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Who benefits, and by how much, from India’s $266 billion economic stimulus

Nirmala Sitharaman-Economy-Stimulus package
REUTERS/Adnan Abidi
Fresh booster shot.
By Prathamesh Mulye
Published Last updated This article is more than 2 years old.

India has begun unveiling, tranche by tranche, a Rs20 lakh crore ($266 billion) stimulus package to help its coronavirus-hit economy get back on its feet.

The first instalment of the Aatmanirbhar Bharat Abhiyan (self-reliant India) package, announced yesterday (May 13) by finance minister Nirmala Sitharaman, included credit lines to small businesses, shadow banks, and beleaguered power distribution companies (discoms). There were also doles for taxpayers and the salaried class, besides regulatory relief for the real estate and construction sectors.

“Essentially, this is to spur growth and to build a self-reliant India,” said Sitharaman.

These measures reinforce steps taken by the government and central bank in the last two months. On March 27, the government had announced a Rs1.7 lakh crore stimulus aimed at the poor. The central bank, too, has announced steps to make funds available to shadow banks and mutual funds. The Atmanirbhar Bharat package, equivalent to 10% of India’s GDP, includes the cost of these measures as well.

Here are the salient features of what has been done so far to kickstart the Indian economy:

Big boost for small business

  • A Rs3 lakh crore credit line has been opened up for micro, small and medium enterprises (MSMEs) to meet their operational expenses.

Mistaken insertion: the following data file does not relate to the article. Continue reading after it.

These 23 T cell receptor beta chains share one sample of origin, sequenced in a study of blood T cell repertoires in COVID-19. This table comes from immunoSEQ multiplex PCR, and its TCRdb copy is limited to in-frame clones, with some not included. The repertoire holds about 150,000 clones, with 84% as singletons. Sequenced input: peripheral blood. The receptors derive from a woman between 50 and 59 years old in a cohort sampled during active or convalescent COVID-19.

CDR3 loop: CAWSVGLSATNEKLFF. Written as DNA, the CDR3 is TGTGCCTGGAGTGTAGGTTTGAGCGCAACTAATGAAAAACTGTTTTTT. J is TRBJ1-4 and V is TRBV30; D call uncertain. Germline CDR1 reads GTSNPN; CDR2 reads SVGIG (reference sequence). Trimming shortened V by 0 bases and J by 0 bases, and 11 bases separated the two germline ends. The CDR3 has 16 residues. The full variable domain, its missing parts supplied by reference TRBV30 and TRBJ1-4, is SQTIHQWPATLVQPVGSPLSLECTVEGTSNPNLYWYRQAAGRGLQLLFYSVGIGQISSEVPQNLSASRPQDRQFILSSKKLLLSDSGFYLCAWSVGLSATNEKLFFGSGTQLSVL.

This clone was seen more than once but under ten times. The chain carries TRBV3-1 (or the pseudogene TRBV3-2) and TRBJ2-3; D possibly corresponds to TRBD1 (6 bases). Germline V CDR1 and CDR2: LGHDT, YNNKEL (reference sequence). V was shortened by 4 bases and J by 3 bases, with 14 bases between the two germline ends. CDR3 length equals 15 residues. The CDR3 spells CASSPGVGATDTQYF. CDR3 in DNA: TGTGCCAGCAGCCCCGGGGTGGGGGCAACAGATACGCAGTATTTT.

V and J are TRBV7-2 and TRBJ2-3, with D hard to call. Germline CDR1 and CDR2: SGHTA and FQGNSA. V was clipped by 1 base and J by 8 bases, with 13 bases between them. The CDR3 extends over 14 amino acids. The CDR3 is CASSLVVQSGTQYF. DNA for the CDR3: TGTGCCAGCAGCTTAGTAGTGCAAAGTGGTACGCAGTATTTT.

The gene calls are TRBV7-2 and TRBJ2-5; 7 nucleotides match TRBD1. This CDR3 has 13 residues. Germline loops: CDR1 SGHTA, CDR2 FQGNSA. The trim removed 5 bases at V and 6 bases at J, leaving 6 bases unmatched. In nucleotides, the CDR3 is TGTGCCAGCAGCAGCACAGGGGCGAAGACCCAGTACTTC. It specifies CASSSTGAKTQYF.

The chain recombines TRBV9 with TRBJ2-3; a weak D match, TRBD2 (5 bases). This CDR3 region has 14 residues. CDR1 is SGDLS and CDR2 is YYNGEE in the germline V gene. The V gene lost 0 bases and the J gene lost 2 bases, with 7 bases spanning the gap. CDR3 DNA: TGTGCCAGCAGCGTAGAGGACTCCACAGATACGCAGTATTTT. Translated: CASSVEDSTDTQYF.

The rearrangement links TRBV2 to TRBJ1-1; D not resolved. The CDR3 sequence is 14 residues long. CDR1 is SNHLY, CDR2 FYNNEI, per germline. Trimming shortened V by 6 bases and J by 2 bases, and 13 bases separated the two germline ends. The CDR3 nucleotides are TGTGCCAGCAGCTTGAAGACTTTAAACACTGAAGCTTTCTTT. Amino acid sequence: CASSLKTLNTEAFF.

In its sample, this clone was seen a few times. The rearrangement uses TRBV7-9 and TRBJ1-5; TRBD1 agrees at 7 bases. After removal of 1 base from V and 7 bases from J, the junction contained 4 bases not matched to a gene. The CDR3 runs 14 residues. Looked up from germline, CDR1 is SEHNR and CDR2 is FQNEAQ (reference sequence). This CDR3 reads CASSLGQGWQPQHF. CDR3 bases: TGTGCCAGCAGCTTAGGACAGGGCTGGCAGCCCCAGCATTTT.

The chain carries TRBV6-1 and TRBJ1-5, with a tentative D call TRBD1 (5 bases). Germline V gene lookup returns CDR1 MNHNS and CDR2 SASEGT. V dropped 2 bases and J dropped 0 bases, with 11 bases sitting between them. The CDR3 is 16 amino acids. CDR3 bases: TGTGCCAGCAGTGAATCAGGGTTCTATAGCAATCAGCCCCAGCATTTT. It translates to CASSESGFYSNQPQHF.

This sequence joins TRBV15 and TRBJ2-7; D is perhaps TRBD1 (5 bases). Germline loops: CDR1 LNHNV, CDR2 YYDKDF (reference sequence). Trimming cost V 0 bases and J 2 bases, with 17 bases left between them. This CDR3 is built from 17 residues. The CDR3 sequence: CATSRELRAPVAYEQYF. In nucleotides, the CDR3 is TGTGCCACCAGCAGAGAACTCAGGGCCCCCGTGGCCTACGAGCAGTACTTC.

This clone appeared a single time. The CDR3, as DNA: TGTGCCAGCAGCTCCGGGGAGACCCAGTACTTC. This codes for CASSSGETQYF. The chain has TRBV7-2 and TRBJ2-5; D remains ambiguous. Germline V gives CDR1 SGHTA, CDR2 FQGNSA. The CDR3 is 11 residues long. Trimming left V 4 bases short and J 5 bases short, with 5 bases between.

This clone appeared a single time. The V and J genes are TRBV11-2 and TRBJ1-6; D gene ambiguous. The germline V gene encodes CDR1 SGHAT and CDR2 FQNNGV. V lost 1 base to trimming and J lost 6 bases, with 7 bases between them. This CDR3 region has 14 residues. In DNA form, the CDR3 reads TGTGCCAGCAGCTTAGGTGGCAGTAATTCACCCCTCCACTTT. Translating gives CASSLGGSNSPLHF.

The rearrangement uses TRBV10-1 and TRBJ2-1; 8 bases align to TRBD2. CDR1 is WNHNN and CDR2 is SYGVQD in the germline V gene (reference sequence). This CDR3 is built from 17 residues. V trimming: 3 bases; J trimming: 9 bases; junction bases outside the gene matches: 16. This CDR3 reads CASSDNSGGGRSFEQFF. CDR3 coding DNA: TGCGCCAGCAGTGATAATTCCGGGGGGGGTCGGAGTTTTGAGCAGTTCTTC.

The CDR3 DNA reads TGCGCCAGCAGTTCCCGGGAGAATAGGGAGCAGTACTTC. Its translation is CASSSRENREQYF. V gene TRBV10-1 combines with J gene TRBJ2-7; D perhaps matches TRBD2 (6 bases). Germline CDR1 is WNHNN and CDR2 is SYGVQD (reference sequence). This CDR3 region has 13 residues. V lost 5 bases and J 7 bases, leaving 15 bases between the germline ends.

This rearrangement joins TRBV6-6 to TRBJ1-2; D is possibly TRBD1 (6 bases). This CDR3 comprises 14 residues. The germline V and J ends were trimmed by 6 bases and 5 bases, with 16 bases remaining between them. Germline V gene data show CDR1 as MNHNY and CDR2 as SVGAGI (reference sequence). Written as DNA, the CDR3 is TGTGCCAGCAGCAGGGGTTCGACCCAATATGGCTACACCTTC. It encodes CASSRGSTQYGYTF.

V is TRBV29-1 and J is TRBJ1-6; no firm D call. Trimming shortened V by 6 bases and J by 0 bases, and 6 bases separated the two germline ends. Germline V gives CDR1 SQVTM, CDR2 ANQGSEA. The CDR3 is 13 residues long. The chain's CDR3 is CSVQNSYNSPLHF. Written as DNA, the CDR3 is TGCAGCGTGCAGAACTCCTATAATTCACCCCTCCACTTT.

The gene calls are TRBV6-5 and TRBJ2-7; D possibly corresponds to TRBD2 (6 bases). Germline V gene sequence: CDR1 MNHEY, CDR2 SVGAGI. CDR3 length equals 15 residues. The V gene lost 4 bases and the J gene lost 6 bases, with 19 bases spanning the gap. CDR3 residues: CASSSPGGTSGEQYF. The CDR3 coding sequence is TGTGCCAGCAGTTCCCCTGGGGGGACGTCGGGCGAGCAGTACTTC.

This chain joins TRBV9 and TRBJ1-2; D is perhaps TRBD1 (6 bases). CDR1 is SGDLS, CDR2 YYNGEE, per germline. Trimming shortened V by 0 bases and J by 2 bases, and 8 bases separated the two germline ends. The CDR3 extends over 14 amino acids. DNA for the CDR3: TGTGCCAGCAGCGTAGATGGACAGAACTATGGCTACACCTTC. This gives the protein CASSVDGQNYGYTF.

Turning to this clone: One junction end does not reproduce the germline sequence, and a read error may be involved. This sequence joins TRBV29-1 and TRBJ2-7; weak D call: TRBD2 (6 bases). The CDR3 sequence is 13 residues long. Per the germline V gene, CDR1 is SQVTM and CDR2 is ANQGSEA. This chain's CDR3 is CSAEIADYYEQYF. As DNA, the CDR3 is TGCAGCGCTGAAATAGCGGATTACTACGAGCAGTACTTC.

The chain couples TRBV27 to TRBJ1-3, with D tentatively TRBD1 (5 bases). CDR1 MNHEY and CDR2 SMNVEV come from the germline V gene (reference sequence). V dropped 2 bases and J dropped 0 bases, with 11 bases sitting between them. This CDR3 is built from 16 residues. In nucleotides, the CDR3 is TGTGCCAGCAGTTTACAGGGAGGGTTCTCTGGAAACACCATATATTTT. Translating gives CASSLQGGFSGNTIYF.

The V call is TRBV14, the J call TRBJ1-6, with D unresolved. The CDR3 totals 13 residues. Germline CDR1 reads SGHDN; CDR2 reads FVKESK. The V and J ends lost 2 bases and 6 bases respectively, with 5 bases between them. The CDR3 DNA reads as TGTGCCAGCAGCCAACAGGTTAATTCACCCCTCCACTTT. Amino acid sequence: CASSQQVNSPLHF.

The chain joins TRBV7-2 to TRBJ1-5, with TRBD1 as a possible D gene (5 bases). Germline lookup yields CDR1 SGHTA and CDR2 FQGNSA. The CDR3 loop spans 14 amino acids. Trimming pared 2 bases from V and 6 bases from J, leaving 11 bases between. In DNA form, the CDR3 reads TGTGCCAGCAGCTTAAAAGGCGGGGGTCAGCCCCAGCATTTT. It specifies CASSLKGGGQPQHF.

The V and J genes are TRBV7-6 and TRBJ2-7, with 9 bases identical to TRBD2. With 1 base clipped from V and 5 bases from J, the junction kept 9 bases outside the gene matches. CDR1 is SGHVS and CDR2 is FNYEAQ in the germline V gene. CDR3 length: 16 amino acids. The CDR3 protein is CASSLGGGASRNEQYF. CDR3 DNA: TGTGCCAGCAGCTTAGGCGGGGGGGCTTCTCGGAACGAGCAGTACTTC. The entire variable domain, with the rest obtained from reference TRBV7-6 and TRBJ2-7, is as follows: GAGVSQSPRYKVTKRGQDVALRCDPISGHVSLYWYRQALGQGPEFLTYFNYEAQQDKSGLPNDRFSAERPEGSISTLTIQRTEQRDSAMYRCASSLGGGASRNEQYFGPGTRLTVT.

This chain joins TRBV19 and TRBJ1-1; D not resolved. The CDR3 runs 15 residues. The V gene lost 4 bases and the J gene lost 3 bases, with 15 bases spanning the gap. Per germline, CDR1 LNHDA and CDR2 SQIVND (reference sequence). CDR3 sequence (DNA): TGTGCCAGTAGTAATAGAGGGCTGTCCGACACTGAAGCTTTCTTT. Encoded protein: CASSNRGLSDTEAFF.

• This includes collateral-free automatic loans to MSMEs and credit guarantees to lenders (ie the government has promised to repay the debt in case of default.)
  • Loans will be granted for a four-year period and principal repayment will start only after a 12-month moratorium.
  • Around 4.5 million small businesses are expected to benefit.

Stressed MSMEs

  • MSMEs under financial stress can avail fresh funds.
  • The government will provide unsecured loans of Rs20,000 crore to such units, estimated to be around 200,000.
  • The government will allot Rs4,000 crore for partial credit guarantee support to banks.

New MSME definition

  • The investment limit and maximum turnover to be considered as an MSMEs have been revised upwards. This will help firms increase their capacity without losing the benefits of being a small unit.

Other benefits

  • Global tenders will be disallowed in government procurement tenders worth up to Rs200 crore, which will help the MSMEs to grow their business.
  • E-market linkage will be provided, which will act as a replacement for trade fairs and exhibitions.
  • All receivables from the central government and state entities will be cleared in 45 days.

Liquidity for shadow banks

  • With small- or mid-sized non-banking financial companies (NBFCs) struggling to raise debt, the government has launched a Rs30,000-crore special liquidity scheme.
  • The aim is to get investors to buy low- to medium-risk debt paper issued by NBFCs, housing finance companies, and microfinance companies.
  • The securities will be fully guaranteed by the government.
  • An additional Rs45,000 crore partial credit guarantee scheme was announced for NBFCs with a low credit rating. Here, the first 20% of loss will be borne by the government in case of a default.